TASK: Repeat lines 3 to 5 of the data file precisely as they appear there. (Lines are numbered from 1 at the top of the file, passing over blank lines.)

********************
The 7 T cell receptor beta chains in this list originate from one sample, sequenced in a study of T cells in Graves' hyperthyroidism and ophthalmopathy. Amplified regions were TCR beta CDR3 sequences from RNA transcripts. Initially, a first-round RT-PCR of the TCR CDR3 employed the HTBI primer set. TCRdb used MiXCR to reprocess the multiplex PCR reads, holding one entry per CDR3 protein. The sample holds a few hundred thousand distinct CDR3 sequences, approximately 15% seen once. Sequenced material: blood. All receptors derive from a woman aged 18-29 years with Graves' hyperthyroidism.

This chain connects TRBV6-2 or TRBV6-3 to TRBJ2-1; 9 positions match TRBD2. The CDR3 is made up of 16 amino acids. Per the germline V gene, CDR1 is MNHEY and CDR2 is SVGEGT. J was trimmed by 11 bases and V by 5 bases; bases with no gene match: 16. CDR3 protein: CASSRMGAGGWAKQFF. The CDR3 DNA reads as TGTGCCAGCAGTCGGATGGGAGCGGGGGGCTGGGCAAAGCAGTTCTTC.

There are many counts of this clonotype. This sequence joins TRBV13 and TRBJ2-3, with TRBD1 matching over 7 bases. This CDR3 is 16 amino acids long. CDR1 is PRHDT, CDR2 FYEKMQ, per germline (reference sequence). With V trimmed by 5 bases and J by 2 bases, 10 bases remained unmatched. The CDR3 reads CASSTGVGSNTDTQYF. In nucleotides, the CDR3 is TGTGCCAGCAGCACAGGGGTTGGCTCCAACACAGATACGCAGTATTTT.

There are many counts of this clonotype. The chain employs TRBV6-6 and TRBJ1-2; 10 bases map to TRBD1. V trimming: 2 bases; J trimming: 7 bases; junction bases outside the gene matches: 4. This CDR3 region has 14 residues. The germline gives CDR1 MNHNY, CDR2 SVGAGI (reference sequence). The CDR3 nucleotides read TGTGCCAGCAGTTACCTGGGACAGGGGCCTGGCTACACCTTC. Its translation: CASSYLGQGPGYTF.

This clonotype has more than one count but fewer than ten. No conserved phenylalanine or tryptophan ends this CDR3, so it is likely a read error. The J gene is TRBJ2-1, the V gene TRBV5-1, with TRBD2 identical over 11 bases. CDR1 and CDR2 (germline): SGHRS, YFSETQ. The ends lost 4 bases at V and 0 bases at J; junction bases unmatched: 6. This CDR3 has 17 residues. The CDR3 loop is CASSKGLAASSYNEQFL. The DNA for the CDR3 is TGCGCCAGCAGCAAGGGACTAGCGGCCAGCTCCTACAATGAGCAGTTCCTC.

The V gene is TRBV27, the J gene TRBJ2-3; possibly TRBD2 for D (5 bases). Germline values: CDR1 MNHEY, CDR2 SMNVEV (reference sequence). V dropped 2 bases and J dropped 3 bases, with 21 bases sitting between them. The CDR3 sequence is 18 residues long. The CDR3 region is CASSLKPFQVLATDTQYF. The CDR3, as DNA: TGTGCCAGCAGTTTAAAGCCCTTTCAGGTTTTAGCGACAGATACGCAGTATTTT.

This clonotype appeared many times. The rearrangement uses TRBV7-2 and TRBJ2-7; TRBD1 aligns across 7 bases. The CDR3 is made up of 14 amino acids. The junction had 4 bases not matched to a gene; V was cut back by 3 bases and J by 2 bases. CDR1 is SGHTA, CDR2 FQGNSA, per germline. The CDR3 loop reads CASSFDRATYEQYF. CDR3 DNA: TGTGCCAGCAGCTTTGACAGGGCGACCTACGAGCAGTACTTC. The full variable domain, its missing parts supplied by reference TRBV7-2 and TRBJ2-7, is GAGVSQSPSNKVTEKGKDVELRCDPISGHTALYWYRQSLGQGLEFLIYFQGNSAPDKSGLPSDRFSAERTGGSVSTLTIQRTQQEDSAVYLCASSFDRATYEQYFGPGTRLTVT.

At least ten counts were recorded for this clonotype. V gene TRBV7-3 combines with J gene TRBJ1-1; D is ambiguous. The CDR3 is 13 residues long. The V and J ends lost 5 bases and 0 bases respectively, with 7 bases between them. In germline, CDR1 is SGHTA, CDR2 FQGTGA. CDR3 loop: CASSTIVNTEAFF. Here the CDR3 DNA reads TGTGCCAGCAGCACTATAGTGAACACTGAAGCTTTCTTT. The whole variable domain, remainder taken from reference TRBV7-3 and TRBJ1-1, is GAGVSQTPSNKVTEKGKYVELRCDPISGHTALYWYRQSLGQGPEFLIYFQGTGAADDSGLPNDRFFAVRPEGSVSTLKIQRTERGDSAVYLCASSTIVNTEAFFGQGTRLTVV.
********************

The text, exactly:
There are many counts of this clonotype. This sequence joins TRBV13 and TRBJ2-3, with TRBD1 matching over 7 bases. This CDR3 is 16 amino acids long. CDR1 is PRHDT, CDR2 FYEKMQ, per germline (reference sequence). With V trimmed by 5 bases and J by 2 bases, 10 bases remained unmatched. The CDR3 reads CASSTGVGSNTDTQYF. In nucleotides, the CDR3 is TGTGCCAGCAGCACAGGGGTTGGCTCCAACACAGATACGCAGTATTTT.

There are many counts of this clonotype. The chain employs TRBV6-6 and TRBJ1-2; 10 bases map to TRBD1. V trimming: 2 bases; J trimming: 7 bases; junction bases outside the gene matches: 4. This CDR3 region has 14 residues. The germline gives CDR1 MNHNY, CDR2 SVGAGI (reference sequence). The CDR3 nucleotides read TGTGCCAGCAGTTACCTGGGACAGGGGCCTGGCTACACCTTC. Its translation: CASSYLGQGPGYTF.

This clonotype has more than one count but fewer than ten. No conserved phenylalanine or tryptophan ends this CDR3, so it is likely a read error. The J gene is TRBJ2-1, the V gene TRBV5-1, with TRBD2 identical over 11 bases. CDR1 and CDR2 (germline): SGHRS, YFSETQ. The ends lost 4 bases at V and 0 bases at J; junction bases unmatched: 6. This CDR3 has 17 residues. The CDR3 loop is CASSKGLAASSYNEQFL. The DNA for the CDR3 is TGCGCCAGCAGCAAGGGACTAGCGGCCAGCTCCTACAATGAGCAGTTCCTC.